The New English Translation (NET) renders this verse in the following manner. “God stands in the assembly of El; in the midst of the gods he renders judgment.” In a footnote to this verse in the NET translation, it’s recorded that “The phrase עֲדַת אֵל (’adat ’el, “assembly of El”) appears only here in the OT. Some understand “El” to refer to God himself. In this case he is pictured presiding over his own heavenly assembly.”  If this should be the case, God is here seen as presiding over His assembly without the members of that assembly identified. This could make the gods he is judging to be outside His assembly where they could be human rulers and not supernatural rulers. Here are a few more renderings of this passage.  

       God standeth in the congregation of God; He judgeth among the gods (ASV).

       God takes his place in his own assembly. He pronounces judgment among the gods (God’s Word Translation).

       While these three renderings of Psalms 82:1 provide another way of looking at its meaning, there is a third way to view this passage. As will be seen below in my discussion of the use of the Hebrew word el in the OT, it will be seen that just as is true of the Hebrew word ’ĕ·lō·hîm, the Hebrew word el is also seen in the OT to identify both God and man. This being the case, it may be that where it is said in Psalms 82:1 that God (’ĕ·lō·hîm) stands in the congregation of the mighty (el) and judges the (’ĕ·lō·hîm), it may be referring to both the el and the ’ĕ·lō·hîm as human rulers and not as supernatural rulers. More on this below.

       In verses 2-4 of Psalms 2, God is seen as addressing beings called gods (’ĕ·lō·hîm) about matters of justice and the needs of the weak and fatherless. He admonishes them to maintain the rights of the poor and oppressed, rescue the weak and the needy and deliver them from the hand of the wicked. These are all human conditions described here.  These are all conditions of an earthly nature. The ’ĕ·lō·hîm are being accused of failing to address these earthly matters in a righteous manner. Are supernatural beings being held responsible for what are very earthly, human matters?

       Are these ’ĕ·lō·hîm supernatural “gods” that are being judged about these matters or are they human ’ĕ·lō·hîm?  Remember, in Exodus we saw judges of Israel referred to as ’ĕ·lō·hîm.  In OT Scripture we see that the same kinds of accusations made against the ’ĕ·lō·hîm in Psalm 82 as are made against those who are clearly human rulers.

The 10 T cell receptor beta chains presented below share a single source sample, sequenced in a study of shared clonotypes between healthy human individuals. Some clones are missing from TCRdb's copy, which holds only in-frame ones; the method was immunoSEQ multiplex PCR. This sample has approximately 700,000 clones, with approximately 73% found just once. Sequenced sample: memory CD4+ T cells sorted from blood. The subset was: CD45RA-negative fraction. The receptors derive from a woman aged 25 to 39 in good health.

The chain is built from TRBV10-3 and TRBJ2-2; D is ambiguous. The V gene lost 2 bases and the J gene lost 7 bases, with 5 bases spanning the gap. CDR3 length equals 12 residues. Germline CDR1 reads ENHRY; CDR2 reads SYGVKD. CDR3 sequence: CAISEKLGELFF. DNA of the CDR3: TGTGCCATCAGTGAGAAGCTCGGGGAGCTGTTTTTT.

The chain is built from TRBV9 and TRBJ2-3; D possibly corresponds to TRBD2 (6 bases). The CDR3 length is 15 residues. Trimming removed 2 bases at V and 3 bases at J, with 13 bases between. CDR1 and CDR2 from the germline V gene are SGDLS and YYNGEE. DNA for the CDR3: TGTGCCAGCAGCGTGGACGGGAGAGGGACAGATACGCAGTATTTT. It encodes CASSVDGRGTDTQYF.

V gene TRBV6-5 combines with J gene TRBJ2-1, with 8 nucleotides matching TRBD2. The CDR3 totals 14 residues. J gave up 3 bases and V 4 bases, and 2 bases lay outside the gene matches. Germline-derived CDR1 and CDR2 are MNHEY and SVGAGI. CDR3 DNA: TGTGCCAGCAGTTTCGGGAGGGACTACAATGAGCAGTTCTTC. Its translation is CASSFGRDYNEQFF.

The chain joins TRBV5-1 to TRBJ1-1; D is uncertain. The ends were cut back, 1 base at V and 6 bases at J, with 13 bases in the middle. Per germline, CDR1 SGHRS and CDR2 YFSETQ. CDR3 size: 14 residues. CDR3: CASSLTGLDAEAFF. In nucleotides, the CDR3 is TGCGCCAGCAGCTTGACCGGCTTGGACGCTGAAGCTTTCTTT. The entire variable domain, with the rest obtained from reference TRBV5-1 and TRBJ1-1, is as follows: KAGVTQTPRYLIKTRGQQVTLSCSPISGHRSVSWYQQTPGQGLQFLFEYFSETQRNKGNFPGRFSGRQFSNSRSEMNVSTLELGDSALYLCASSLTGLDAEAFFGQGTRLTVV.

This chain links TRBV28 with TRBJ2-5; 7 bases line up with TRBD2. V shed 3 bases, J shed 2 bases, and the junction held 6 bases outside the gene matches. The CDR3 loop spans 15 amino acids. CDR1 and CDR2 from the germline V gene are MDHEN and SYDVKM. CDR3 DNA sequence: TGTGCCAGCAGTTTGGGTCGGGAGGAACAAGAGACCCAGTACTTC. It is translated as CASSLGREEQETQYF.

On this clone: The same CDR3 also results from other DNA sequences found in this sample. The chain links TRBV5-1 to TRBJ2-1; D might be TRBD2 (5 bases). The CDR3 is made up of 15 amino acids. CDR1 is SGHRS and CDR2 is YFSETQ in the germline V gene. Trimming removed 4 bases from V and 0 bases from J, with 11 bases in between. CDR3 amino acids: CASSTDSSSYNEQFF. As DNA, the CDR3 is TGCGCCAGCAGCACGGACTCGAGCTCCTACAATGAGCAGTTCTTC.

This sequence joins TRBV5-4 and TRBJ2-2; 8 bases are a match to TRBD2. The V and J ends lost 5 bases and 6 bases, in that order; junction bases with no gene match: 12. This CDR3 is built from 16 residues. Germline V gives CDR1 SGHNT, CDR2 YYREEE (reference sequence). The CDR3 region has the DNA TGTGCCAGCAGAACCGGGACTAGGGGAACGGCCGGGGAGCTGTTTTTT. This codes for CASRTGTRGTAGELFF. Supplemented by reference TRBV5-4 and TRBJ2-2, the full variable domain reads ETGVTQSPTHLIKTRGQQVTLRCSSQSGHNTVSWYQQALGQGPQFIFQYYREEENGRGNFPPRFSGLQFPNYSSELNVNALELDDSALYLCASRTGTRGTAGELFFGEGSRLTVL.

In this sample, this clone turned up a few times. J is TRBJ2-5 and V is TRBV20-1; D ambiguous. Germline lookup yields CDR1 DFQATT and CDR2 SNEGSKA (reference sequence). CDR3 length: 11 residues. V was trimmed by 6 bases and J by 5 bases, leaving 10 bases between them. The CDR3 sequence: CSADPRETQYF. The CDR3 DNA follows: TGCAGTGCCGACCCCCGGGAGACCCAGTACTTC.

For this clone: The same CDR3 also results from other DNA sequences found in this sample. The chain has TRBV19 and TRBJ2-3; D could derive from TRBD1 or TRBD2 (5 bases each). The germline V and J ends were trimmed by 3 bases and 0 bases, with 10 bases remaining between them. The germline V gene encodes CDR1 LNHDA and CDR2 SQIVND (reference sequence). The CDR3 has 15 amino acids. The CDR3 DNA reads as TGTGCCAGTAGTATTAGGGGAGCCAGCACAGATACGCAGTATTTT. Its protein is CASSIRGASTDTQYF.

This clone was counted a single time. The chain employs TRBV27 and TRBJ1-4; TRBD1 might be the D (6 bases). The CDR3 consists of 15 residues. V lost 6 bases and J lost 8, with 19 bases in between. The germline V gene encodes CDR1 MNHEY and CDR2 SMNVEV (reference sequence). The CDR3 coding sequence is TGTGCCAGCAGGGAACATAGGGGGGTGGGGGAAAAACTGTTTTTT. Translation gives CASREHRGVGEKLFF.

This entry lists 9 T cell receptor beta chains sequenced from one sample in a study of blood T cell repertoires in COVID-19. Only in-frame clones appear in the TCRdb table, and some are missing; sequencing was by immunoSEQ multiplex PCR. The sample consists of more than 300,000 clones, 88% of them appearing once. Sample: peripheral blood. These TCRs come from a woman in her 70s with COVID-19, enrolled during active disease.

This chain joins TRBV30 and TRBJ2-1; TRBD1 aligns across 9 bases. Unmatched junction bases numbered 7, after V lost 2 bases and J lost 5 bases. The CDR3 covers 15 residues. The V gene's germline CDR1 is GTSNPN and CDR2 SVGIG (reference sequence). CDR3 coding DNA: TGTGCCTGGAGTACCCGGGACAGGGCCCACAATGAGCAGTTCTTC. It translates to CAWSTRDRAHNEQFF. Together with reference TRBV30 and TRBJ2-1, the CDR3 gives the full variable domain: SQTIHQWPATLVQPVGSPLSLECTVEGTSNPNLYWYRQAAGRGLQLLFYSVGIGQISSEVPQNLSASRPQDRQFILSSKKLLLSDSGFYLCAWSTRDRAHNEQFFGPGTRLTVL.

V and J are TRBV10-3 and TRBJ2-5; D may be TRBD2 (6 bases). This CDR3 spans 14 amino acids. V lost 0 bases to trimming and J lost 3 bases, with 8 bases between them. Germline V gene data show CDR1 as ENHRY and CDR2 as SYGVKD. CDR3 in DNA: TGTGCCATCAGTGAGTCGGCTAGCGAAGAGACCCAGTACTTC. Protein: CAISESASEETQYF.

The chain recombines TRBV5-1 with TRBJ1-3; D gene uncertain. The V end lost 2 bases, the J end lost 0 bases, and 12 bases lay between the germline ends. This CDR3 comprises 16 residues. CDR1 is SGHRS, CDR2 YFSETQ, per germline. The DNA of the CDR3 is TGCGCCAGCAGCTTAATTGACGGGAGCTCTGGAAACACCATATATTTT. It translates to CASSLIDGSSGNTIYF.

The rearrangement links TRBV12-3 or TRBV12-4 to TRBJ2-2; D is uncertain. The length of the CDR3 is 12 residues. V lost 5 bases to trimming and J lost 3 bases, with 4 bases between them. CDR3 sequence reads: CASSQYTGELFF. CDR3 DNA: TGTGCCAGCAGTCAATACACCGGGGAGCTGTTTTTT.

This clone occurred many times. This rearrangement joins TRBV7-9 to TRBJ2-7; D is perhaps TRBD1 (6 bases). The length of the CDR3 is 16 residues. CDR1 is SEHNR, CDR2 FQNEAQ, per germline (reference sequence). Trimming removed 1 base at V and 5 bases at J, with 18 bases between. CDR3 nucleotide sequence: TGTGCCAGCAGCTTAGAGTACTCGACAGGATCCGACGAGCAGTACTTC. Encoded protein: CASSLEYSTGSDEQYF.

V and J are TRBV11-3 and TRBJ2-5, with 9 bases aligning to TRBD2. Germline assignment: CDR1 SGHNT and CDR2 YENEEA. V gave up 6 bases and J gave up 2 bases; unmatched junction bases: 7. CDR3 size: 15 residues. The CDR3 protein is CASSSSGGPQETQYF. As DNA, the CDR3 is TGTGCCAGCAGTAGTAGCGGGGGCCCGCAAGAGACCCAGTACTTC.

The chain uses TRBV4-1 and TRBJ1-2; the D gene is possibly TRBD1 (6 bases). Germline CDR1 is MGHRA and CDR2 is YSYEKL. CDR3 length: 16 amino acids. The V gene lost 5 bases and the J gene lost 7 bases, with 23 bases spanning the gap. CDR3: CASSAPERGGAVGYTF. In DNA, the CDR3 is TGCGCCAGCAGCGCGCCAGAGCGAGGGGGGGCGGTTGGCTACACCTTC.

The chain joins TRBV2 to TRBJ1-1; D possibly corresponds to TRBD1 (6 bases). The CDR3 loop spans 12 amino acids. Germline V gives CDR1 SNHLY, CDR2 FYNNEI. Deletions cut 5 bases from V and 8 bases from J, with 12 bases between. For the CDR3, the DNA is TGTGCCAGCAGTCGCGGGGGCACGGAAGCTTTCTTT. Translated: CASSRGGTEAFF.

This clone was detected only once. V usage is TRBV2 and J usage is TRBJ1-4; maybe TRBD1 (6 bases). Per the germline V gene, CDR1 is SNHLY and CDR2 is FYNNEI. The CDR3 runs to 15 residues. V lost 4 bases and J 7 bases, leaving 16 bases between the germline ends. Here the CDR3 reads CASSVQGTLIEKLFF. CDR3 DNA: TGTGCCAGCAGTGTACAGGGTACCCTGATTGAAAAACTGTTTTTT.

Psalms 58:1-2: Do you rulers indeed speak justly? Do you judge uprightly among men?   No, in your heart you devise injustice, and your hands mete out violence on the earth. The context of Psalms 58 indicates these are human rulers.

       Ezekiel 34:1-2:  The word of the LORD came to me:  "Son of man, prophesy against the shepherds of Israel; prophesy and say to them: `This is what the Sovereign LORD says: Woe to the shepherds of Israel who only take care of themselves! Should not shepherds take care of the flock?

      Micah 3:1-2, 7: Then I said, "Listen, you leaders of Jacob, you rulers of the house of Israel. Should you not know justice, you who hate good and love evil; who tear the skin from my people and the flesh from their bones.

       Verse7: Both hands are skilled in doing evil; the ruler demands gifts, the judge accepts bribes, the powerful dictate what they desire-- they all conspire together.

       These are human rulers being addressed in these passages. They are being accused of the same kind of incompetence and mismanagement as the ’ĕ·lō·hîm in Psalms 82. Psalms 58 appears to be addressing human rulers in general while the other three passages appear to be addressing the human rulers over Israel.  Since ’ĕ·lō·hîm is seen to describe both God and human judges in the Hebrew Scriptures, is there reason to believe that the ’ĕ·lō·hîm seen as being judged in Psalms 82 are not supernatural beings but human judges and other human rulers who were failing to properly govern the nations of the earth? 

       In the following scriptural passages, there is every indication that humans are being referred to as gods.

       In Psalm 29:1 we read “Ascribe unto Jehovah (YHWH), O ye sons (ḇə·nê-) of the mighty (Hebrew: ê·lîm), Ascribe unto Jehovah glory and strength” ASV/NAS). The Hebrew word ê·lîm rendered “mighty” in this passage is a plural of the Hebrew word el. The Gesenius’ Hebrew-Chaldee Lexicon defines el as “strong, mighty, a mighty one.  El, in its various tenses, is found 248 times in the Hebrew OT text and is generally seen as referring to YHWH God but at times refers to false gods and at times refers to man. Therefore, man can be seen as el as well as YHWH God. The plural of el, which is ê·lîm, appears 4 times in the Hebrew Scriptures.